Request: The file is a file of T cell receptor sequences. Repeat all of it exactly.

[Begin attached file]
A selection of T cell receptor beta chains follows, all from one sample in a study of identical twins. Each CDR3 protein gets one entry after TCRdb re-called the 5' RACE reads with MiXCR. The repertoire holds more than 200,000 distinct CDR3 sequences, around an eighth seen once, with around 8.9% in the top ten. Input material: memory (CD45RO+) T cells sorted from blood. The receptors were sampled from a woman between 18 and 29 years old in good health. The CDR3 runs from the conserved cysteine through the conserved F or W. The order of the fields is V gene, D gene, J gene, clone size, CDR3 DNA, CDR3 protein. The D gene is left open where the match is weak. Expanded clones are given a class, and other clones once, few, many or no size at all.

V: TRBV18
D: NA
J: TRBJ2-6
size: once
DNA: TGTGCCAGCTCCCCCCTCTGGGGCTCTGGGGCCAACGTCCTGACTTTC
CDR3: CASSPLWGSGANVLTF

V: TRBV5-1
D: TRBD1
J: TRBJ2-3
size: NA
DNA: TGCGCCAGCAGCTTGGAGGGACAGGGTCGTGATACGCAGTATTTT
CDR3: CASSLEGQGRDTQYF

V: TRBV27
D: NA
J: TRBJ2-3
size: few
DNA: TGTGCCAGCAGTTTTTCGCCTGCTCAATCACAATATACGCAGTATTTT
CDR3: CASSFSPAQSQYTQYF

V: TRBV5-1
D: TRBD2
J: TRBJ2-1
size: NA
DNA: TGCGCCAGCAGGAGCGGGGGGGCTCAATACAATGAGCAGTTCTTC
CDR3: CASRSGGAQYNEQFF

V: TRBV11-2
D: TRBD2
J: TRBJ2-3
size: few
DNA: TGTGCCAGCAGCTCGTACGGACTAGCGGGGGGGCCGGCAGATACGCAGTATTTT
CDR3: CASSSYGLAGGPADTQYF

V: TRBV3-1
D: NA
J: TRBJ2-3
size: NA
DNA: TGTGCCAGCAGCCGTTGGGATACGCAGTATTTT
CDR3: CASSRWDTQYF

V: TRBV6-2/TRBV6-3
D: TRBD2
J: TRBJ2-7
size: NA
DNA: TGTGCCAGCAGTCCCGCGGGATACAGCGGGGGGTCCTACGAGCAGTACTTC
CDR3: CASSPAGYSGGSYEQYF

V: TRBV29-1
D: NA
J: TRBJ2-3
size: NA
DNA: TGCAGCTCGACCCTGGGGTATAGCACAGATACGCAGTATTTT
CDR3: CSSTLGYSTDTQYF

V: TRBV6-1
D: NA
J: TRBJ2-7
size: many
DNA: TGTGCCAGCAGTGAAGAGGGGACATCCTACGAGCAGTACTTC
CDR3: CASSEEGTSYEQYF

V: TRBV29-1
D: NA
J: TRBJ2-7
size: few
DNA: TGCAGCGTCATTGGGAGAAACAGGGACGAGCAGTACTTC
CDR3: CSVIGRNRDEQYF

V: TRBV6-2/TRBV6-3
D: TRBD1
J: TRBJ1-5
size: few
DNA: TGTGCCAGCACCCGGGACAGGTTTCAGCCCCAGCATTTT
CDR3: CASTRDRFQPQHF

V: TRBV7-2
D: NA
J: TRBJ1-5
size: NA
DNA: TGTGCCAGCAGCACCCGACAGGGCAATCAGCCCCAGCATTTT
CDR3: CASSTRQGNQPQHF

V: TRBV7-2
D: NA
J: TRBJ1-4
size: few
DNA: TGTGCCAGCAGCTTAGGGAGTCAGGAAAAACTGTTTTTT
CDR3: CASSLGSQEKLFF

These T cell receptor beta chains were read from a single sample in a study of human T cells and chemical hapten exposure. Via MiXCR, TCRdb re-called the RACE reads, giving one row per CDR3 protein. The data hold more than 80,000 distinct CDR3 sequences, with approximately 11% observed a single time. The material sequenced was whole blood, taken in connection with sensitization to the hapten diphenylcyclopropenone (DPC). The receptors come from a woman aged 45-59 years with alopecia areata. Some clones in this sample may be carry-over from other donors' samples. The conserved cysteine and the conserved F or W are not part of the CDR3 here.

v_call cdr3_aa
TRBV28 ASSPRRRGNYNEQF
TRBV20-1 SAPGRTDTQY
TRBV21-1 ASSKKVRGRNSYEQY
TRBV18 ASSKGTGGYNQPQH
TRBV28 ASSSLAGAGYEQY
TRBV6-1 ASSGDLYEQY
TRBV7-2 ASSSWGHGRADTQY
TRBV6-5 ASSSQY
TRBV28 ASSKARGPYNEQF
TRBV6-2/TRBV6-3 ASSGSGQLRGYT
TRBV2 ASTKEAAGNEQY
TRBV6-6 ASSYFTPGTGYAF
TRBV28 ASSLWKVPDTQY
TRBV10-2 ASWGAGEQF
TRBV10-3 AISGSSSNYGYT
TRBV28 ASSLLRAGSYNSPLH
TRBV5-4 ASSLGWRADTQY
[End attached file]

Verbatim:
A selection of T cell receptor beta chains follows, all from one sample in a study of identical twins. Each CDR3 protein gets one entry after TCRdb re-called the 5' RACE reads with MiXCR. The repertoire holds more than 200,000 distinct CDR3 sequences, around an eighth seen once, with around 8.9% in the top ten. Input material: memory (CD45RO+) T cells sorted from blood. The receptors were sampled from a woman between 18 and 29 years old in good health. The CDR3 runs from the conserved cysteine through the conserved F or W. The order of the fields is V gene, D gene, J gene, clone size, CDR3 DNA, CDR3 protein. The D gene is left open where the match is weak. Expanded clones are given a class, and other clones once, few, many or no size at all.

V: TRBV18
D: NA
J: TRBJ2-6
size: once
DNA: TGTGCCAGCTCCCCCCTCTGGGGCTCTGGGGCCAACGTCCTGACTTTC
CDR3: CASSPLWGSGANVLTF

V: TRBV5-1
D: TRBD1
J: TRBJ2-3
size: NA
DNA: TGCGCCAGCAGCTTGGAGGGACAGGGTCGTGATACGCAGTATTTT
CDR3: CASSLEGQGRDTQYF

V: TRBV27
D: NA
J: TRBJ2-3
size: few
DNA: TGTGCCAGCAGTTTTTCGCCTGCTCAATCACAATATACGCAGTATTTT
CDR3: CASSFSPAQSQYTQYF

V: TRBV5-1
D: TRBD2
J: TRBJ2-1
size: NA
DNA: TGCGCCAGCAGGAGCGGGGGGGCTCAATACAATGAGCAGTTCTTC
CDR3: CASRSGGAQYNEQFF

V: TRBV11-2
D: TRBD2
J: TRBJ2-3
size: few
DNA: TGTGCCAGCAGCTCGTACGGACTAGCGGGGGGGCCGGCAGATACGCAGTATTTT
CDR3: CASSSYGLAGGPADTQYF

V: TRBV3-1
D: NA
J: TRBJ2-3
size: NA
DNA: TGTGCCAGCAGCCGTTGGGATACGCAGTATTTT
CDR3: CASSRWDTQYF

V: TRBV6-2/TRBV6-3
D: TRBD2
J: TRBJ2-7
size: NA
DNA: TGTGCCAGCAGTCCCGCGGGATACAGCGGGGGGTCCTACGAGCAGTACTTC
CDR3: CASSPAGYSGGSYEQYF

V: TRBV29-1
D: NA
J: TRBJ2-3
size: NA
DNA: TGCAGCTCGACCCTGGGGTATAGCACAGATACGCAGTATTTT
CDR3: CSSTLGYSTDTQYF

V: TRBV6-1
D: NA
J: TRBJ2-7
size: many
DNA: TGTGCCAGCAGTGAAGAGGGGACATCCTACGAGCAGTACTTC
CDR3: CASSEEGTSYEQYF

V: TRBV29-1
D: NA
J: TRBJ2-7
size: few
DNA: TGCAGCGTCATTGGGAGAAACAGGGACGAGCAGTACTTC
CDR3: CSVIGRNRDEQYF

V: TRBV6-2/TRBV6-3
D: TRBD1
J: TRBJ1-5
size: few
DNA: TGTGCCAGCACCCGGGACAGGTTTCAGCCCCAGCATTTT
CDR3: CASTRDRFQPQHF

V: TRBV7-2
D: NA
J: TRBJ1-5
size: NA
DNA: TGTGCCAGCAGCACCCGACAGGGCAATCAGCCCCAGCATTTT
CDR3: CASSTRQGNQPQHF

V: TRBV7-2
D: NA
J: TRBJ1-4
size: few
DNA: TGTGCCAGCAGCTTAGGGAGTCAGGAAAAACTGTTTTTT
CDR3: CASSLGSQEKLFF

These T cell receptor beta chains were read from a single sample in a study of human T cells and chemical hapten exposure. Via MiXCR, TCRdb re-called the RACE reads, giving one row per CDR3 protein. The data hold more than 80,000 distinct CDR3 sequences, with approximately 11% observed a single time. The material sequenced was whole blood, taken in connection with sensitization to the hapten diphenylcyclopropenone (DPC). The receptors come from a woman aged 45-59 years with alopecia areata. Some clones in this sample may be carry-over from other donors' samples. The conserved cysteine and the conserved F or W are not part of the CDR3 here.

v_call cdr3_aa
TRBV28 ASSPRRRGNYNEQF
TRBV20-1 SAPGRTDTQY
TRBV21-1 ASSKKVRGRNSYEQY
TRBV18 ASSKGTGGYNQPQH
TRBV28 ASSSLAGAGYEQY
TRBV6-1 ASSGDLYEQY
TRBV7-2 ASSSWGHGRADTQY
TRBV6-5 ASSSQY
TRBV28 ASSKARGPYNEQF
TRBV6-2/TRBV6-3 ASSGSGQLRGYT
TRBV2 ASTKEAAGNEQY
TRBV6-6 ASSYFTPGTGYAF
TRBV28 ASSLWKVPDTQY
TRBV10-2 ASWGAGEQF
TRBV10-3 AISGSSSNYGYT
TRBV28 ASSLLRAGSYNSPLH
TRBV5-4 ASSLGWRADTQY